Conflict of interest: R.B. has acted as a paid consultant for Wyeth, GSK, and Aventis Pasteur. DA has spoken on the methodology of adverse drugs reactions in HIV at a scientific meeting attended by several pharmaceutical companies and sponsored by GSK. An honorarium was paid to her department. The other authors have no conflicts of interest to declare.

I find this interesting on a couple of levels. First is of course the obvious one -- creating the image of dirty, diseased smokers. But also -- it calls into question whether other passive smoking studies are confounded by "contact with smokers" -- which for those of us with more than two brain cells -- also means confounding with SES, occupation, geograohic location and all sorts of other things.
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bans cause more non-smokers to die

Postby gary k » Thu Aug 14, 2008 10:45 am

Antis love saying that health considerations trump property rights.

Smoking bans cause more non-smokers to die!

Since 1965 there has been a 50% decrease in the adult smoking rate.

Since 1990 there have been literally thousands of smoking bans of one sort or another enacted.

Since 1965 the exposure rate to SHS has decreased by 75%.

The stated reason for smoking bans is that SHS exposure ‘KILLS’ non-smokers and smoking bans are needed to change that!!

In the early 1990’s anti smoking groups claimed that 53,000 non-smokers died from exposure to SHS.

In the early 1990’s there were about 140,625,000 non-smokers,53,000 deaths means that there was 1 death per 2,653 non-smokers.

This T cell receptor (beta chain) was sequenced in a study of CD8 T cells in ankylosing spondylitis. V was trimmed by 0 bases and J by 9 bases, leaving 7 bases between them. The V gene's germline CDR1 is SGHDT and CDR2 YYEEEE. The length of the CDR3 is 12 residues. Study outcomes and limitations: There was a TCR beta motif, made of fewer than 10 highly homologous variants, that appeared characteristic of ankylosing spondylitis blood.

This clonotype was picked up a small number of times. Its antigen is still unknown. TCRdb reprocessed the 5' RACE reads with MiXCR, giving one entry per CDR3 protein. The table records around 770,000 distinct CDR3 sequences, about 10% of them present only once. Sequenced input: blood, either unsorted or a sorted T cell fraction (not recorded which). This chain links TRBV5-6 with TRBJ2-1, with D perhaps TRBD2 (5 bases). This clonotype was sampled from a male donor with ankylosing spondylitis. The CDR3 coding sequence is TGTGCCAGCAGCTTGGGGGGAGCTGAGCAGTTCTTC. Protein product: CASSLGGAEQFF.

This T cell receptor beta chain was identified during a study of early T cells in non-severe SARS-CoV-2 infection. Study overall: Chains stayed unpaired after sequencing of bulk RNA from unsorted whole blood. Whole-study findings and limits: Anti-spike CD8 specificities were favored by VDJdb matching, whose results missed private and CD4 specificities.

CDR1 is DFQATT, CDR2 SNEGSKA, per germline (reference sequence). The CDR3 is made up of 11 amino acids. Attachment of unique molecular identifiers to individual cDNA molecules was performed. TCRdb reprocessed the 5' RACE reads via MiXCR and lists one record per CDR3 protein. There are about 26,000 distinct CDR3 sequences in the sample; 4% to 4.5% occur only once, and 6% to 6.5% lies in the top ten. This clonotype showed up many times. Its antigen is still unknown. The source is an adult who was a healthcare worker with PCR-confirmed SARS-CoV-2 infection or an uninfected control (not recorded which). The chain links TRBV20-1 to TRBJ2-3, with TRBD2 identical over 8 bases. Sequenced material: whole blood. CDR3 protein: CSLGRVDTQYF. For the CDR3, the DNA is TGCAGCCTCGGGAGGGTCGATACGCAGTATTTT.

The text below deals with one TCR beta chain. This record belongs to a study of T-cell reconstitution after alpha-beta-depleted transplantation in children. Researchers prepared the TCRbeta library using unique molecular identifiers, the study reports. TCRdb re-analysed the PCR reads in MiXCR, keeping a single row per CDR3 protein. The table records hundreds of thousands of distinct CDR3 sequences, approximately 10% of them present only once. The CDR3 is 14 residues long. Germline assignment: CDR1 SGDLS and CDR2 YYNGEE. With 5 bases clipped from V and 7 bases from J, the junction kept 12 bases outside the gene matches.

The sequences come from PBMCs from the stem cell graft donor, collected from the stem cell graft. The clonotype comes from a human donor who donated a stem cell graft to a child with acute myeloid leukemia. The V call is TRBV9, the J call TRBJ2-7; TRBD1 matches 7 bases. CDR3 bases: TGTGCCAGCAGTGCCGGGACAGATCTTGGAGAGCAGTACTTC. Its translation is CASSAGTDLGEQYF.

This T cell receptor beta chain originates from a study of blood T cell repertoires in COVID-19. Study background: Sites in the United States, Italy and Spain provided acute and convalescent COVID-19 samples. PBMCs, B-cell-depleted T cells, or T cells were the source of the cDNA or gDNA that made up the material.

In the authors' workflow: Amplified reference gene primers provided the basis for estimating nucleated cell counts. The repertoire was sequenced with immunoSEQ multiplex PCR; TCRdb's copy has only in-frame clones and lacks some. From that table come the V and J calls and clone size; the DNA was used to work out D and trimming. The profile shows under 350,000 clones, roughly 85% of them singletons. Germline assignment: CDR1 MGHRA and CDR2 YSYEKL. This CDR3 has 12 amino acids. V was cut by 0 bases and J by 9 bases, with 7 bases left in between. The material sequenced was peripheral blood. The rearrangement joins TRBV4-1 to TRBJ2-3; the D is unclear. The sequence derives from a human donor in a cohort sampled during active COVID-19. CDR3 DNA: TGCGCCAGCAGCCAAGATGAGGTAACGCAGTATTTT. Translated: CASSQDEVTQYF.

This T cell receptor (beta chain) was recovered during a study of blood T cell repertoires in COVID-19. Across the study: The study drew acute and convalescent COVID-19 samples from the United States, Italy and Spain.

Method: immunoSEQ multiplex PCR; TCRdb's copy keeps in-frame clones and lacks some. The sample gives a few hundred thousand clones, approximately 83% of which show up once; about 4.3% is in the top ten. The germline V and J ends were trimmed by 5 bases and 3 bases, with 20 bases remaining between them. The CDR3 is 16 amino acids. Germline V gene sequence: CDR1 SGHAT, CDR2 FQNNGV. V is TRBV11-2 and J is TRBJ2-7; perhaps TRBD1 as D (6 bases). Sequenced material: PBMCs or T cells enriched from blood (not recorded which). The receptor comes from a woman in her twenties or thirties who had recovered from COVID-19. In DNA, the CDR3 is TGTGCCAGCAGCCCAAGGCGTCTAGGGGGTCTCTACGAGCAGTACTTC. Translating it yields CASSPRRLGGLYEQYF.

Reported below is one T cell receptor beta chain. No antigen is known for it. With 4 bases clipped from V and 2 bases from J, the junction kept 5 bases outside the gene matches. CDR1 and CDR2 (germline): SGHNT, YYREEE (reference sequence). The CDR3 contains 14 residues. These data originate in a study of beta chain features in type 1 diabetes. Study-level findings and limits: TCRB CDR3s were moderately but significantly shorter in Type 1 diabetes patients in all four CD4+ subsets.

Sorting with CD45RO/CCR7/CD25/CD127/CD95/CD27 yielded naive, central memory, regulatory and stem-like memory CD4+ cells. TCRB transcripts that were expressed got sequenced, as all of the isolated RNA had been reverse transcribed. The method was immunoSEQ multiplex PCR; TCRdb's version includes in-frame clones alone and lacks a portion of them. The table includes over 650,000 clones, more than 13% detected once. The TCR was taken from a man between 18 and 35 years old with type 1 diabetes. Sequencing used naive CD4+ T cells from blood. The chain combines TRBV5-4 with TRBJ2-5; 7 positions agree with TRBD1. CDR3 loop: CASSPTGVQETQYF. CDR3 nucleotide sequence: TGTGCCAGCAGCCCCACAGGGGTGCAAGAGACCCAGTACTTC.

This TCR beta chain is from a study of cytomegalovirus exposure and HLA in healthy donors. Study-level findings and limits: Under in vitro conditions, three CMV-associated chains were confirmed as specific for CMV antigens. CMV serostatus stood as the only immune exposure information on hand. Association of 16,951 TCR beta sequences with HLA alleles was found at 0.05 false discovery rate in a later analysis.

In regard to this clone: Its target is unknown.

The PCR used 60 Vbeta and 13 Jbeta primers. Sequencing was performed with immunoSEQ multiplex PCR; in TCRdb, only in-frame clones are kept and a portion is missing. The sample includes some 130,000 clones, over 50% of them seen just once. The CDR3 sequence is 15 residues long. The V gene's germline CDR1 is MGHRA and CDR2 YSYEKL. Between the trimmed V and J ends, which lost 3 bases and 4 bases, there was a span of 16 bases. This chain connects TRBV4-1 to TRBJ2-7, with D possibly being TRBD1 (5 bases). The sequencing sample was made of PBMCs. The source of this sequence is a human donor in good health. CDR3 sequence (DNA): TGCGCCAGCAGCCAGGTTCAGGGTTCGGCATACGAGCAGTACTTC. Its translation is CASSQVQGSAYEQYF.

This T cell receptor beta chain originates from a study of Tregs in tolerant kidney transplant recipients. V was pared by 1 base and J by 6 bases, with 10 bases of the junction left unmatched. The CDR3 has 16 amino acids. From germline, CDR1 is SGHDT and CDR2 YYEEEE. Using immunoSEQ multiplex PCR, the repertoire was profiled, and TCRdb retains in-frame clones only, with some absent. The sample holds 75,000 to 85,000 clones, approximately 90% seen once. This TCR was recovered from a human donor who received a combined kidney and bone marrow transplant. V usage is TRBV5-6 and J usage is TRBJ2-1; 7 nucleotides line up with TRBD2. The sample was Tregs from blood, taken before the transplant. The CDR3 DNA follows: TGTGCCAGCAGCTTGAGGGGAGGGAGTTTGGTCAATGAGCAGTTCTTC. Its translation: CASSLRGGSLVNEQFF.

In the current era, pro ban groups claim that SHS exposure causes about 65,00 non-smokers to die per year.

There are about 165,000,000 non-smokers these days, 65,000 deaths is 1 death per 2,538 non-smokers.

Sooo,the antis are saying that after a 75% decrease in SHS exposure and literally thousands of smoking bans of one sort or another, “THE DEATH RATE HAS INCREASED AND THUS, SMOKING BANS CAUSE MORE NON-SMOKERS TO DIE”!!! :shock:

At the very least, smoking bans and a 75% decrease in SHS exposure have not caused a decrease in the death rate and number of deaths.

Why do antis lie so outrageously? :roll:

You can probably think of a great number of reasons!!
Gary K.
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Postby azmac » Sat Aug 16, 2008 8:24 am

If the government backs off an admits they were wrong,it would cost them billions.The pharmaceutics companies with their false ads,the lawsuits would bankrupt them.So all they can do is keep putting more studies out to cover their butt.